The first person to take the TRNUC’s chair yesterday was complainant Weston Wirtz and based on his request, the commission invited Robert Ernesta who accepted the invitation.

Mr Wirtz began his testimony with the arrest of someone close to him in 1998 when the country was already in the multi-party system.

He explained that upon getting the news, he called the Seychelles People’s Defence Forces (SPDF) headquarters at Bel Eau and asked to speak to Robert Ernesta who was one of his ex-students at the Seychelles College.

Upon receiving Mr Ernesta’s mobile phone number, Mr Wirtz called him regarding the arrest to which the former confirmed that the person in question was being detained at the Grand Police prison.

Following the testimony of Mr Wirtz, describing the person as being a model citizen, with no criminal or related bad record, Mr Ernesta released the person from army custody.

Two weeks later, according to his testimony, another person close to him and the one previously arrested was also taken into custody, and this time, Mr Ernesta did not pick up his calls.

Being a person who likes to take risks, Mr Wirtz said he and someone else went straight to the Grand Police prison to see the person who he said was asthmatic.

Bate pankor gannyen la, dan 8er tanto ki pou ganny bate”, (he has not been beaten yet, tonight at around 8pm that he will receive his beating) was the reply he got from a soldier at the gate.

He then decided to go to Mr Ernesta’s residence to try and talk to him when suddenly a group of soldiers brutally arrested him and threw him at the back of their vehicle, before taking him to the Intendance beach where he was viciously beaten.

Mr Wirtz explained he managed to survive the beating only because of his previous knowledge of martial arts and self defence.

He also noted that among the group he recognised Jeffery Marie who was previously questioned by the TRNUC regarding the Grand Police prison atrocities.

Mr Wirtz said following a phone call from Mr Ernesta, the beating stopped and he was taken back to where he was picked up.

He also noted that on several occasions he noticed Jeffery Marie sniffing around his business premises, checking on his movements.

Mr Wirtz also gave account of an incident where someone borrowed his car to go and beat up the late Macdonald Marengo as revenge for previously assaulting him.

This, he said, may have contributed to get him on the government black list at that time.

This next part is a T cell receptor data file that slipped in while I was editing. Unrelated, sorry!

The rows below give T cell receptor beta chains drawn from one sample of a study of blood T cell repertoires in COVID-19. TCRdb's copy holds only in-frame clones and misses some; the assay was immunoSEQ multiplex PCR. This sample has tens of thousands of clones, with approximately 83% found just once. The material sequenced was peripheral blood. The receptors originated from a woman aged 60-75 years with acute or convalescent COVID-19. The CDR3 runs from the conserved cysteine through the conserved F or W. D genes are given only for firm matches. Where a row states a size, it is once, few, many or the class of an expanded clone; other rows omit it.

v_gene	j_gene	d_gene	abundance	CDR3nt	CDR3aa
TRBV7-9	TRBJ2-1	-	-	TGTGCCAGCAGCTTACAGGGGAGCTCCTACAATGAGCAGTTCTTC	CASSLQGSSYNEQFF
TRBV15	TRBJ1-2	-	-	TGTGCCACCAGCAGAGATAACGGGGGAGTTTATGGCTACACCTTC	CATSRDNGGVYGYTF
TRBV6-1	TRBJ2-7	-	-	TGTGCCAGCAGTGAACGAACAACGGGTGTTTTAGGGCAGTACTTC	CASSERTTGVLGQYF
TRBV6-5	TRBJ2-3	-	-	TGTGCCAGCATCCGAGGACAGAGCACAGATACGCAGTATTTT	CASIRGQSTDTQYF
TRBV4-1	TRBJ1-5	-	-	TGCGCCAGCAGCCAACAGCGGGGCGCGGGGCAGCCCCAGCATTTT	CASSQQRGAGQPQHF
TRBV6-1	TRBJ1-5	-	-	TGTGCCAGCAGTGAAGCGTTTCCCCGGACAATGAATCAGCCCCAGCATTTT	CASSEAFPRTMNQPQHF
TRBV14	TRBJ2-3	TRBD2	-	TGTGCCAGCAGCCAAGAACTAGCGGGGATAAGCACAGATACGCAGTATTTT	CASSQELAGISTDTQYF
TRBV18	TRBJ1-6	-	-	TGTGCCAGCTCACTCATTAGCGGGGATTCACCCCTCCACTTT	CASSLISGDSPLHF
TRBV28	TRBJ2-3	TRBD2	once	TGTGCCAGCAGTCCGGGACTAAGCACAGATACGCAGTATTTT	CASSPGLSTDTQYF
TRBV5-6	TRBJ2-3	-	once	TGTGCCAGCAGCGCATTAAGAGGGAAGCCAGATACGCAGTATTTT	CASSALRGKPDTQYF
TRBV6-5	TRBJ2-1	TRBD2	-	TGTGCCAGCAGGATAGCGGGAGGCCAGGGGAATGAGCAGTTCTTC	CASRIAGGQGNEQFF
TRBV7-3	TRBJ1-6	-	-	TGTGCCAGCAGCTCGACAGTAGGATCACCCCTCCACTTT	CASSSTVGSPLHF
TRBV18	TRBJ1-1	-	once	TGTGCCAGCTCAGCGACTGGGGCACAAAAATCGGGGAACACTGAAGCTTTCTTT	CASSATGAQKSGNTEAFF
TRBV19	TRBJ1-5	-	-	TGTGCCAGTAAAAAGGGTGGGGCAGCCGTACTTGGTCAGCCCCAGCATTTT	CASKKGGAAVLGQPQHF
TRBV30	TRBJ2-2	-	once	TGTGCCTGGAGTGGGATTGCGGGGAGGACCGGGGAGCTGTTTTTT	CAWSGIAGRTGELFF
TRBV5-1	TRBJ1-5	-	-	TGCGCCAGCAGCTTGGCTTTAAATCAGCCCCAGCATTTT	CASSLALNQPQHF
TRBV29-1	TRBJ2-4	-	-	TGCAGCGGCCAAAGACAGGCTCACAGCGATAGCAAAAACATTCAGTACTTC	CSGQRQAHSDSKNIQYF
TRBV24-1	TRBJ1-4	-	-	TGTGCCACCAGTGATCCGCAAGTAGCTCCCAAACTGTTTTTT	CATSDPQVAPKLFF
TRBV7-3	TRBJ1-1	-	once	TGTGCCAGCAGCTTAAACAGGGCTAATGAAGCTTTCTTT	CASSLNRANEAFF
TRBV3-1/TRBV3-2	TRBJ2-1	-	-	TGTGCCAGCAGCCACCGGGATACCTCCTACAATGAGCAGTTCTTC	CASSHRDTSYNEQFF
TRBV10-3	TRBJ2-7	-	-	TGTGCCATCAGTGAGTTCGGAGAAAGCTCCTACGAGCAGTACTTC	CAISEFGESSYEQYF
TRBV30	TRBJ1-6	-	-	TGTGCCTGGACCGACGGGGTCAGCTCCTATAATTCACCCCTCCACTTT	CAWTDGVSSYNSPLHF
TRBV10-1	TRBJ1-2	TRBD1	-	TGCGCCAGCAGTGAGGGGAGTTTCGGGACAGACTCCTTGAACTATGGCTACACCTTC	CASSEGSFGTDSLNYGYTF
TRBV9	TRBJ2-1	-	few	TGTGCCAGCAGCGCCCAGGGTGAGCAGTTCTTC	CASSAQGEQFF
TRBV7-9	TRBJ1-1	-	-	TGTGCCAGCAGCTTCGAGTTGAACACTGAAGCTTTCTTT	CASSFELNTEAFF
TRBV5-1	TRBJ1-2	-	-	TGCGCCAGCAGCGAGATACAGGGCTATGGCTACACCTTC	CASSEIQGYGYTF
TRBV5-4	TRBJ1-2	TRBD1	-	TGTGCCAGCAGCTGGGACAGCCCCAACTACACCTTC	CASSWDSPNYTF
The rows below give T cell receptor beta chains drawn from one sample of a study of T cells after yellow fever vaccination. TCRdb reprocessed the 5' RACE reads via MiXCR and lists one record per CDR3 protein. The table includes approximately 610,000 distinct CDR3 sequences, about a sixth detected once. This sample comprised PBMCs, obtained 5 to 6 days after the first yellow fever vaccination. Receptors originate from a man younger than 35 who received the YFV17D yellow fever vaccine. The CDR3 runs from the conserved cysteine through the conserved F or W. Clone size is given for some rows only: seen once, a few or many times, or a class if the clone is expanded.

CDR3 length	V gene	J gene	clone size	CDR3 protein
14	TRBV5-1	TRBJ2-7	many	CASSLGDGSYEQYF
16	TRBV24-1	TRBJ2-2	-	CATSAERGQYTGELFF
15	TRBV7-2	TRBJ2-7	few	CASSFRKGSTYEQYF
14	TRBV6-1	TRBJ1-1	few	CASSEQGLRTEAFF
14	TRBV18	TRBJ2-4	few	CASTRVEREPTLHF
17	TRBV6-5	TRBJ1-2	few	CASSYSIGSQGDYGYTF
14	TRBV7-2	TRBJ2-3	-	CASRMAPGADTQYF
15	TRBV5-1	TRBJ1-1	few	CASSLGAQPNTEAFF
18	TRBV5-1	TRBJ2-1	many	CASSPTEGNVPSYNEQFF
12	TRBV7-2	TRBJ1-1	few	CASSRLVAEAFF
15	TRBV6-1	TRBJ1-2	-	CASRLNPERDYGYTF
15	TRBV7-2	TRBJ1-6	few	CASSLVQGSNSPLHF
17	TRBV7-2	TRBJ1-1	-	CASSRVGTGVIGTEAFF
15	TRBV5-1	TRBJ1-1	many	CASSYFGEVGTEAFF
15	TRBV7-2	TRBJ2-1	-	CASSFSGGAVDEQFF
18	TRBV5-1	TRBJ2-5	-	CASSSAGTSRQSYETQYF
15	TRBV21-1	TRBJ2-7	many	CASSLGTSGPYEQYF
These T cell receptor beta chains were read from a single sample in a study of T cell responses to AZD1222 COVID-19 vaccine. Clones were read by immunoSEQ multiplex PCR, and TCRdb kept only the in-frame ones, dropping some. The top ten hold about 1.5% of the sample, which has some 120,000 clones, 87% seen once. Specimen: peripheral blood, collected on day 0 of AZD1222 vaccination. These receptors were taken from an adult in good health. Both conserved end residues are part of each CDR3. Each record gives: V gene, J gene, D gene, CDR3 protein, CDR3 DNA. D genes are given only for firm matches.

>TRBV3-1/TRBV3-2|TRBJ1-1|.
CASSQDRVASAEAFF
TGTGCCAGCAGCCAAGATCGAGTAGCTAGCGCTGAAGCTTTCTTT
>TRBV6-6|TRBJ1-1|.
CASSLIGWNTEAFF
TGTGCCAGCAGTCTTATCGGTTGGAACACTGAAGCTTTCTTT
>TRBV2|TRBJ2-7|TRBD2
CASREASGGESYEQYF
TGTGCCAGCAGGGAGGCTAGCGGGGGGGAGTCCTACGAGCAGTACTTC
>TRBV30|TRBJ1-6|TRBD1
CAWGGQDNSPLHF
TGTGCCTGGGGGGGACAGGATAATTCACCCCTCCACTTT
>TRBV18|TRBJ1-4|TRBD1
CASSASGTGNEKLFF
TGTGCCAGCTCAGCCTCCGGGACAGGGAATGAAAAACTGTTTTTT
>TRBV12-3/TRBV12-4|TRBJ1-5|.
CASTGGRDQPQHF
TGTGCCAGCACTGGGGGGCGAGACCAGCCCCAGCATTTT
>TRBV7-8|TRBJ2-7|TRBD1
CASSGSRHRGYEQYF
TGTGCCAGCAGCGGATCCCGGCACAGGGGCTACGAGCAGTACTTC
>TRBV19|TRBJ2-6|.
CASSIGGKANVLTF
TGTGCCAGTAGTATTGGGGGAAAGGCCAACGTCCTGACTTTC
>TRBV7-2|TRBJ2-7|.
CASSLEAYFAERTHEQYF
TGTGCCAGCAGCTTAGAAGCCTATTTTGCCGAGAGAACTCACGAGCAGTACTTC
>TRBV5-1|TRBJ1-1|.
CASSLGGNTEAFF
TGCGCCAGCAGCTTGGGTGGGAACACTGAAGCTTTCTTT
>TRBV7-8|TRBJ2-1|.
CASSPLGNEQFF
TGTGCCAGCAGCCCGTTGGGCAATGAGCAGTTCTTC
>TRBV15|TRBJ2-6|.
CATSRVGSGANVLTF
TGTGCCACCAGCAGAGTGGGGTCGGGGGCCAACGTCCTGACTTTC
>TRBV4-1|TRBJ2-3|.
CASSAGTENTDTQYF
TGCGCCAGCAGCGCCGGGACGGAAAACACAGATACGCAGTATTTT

Mr Wirtz also explained that the incident with the army also affected his professional career whereby his foreign partners cut him out of their business agreement based on the fact the he was going against the system and place which provided them with the place and opportunity for business.

Another complaint from Mr Wirtz was regarding his building at Providence which he said has been seized by the authority for over 20 years.

Taking the seat to shed light on the beating incident, Robert Ernesta said in 1998 the special operation was set up to clean the country of the violent environment which was affecting Seychelles, causing panic and fear among the citizens.

He explained that the decision was taken by the higher authority, while he was only on the field as soldier, or officer on the ground, executing orders to deal against the ‘armed insurgency’ which was happening.

He noted that the operation was triggered by the shooting of Private Lazare Adelaide and was not politically motivated, but rather an internal security measure, or ‘counter insurgency’.

“It was a political decision which needed to be executed,” he explained.

In the case of Mr Wirtz, Mr Ernesta explained that on that particular day, he received a call from his daughter who was alone at home, telling him that there was a man outside.

He said, in the middle of the counter insurgency, he ordered soldiers to go to his house and check the situation.

It was at that time that the soldiers took Mr Wirtz away and the incident followed.

Mr Ernesta explained that as a father, he was concerned about the safety of his daughter, fearing that people were targeting her since he was in charge of the operation.

It was upon realising that it was Mr Wirtz that he ordered the soldiers to stop the beating and bring him back to where he was initially taken, where he met up with him for a drink, before escorting him to his home at Cascade.

 

Roland Duval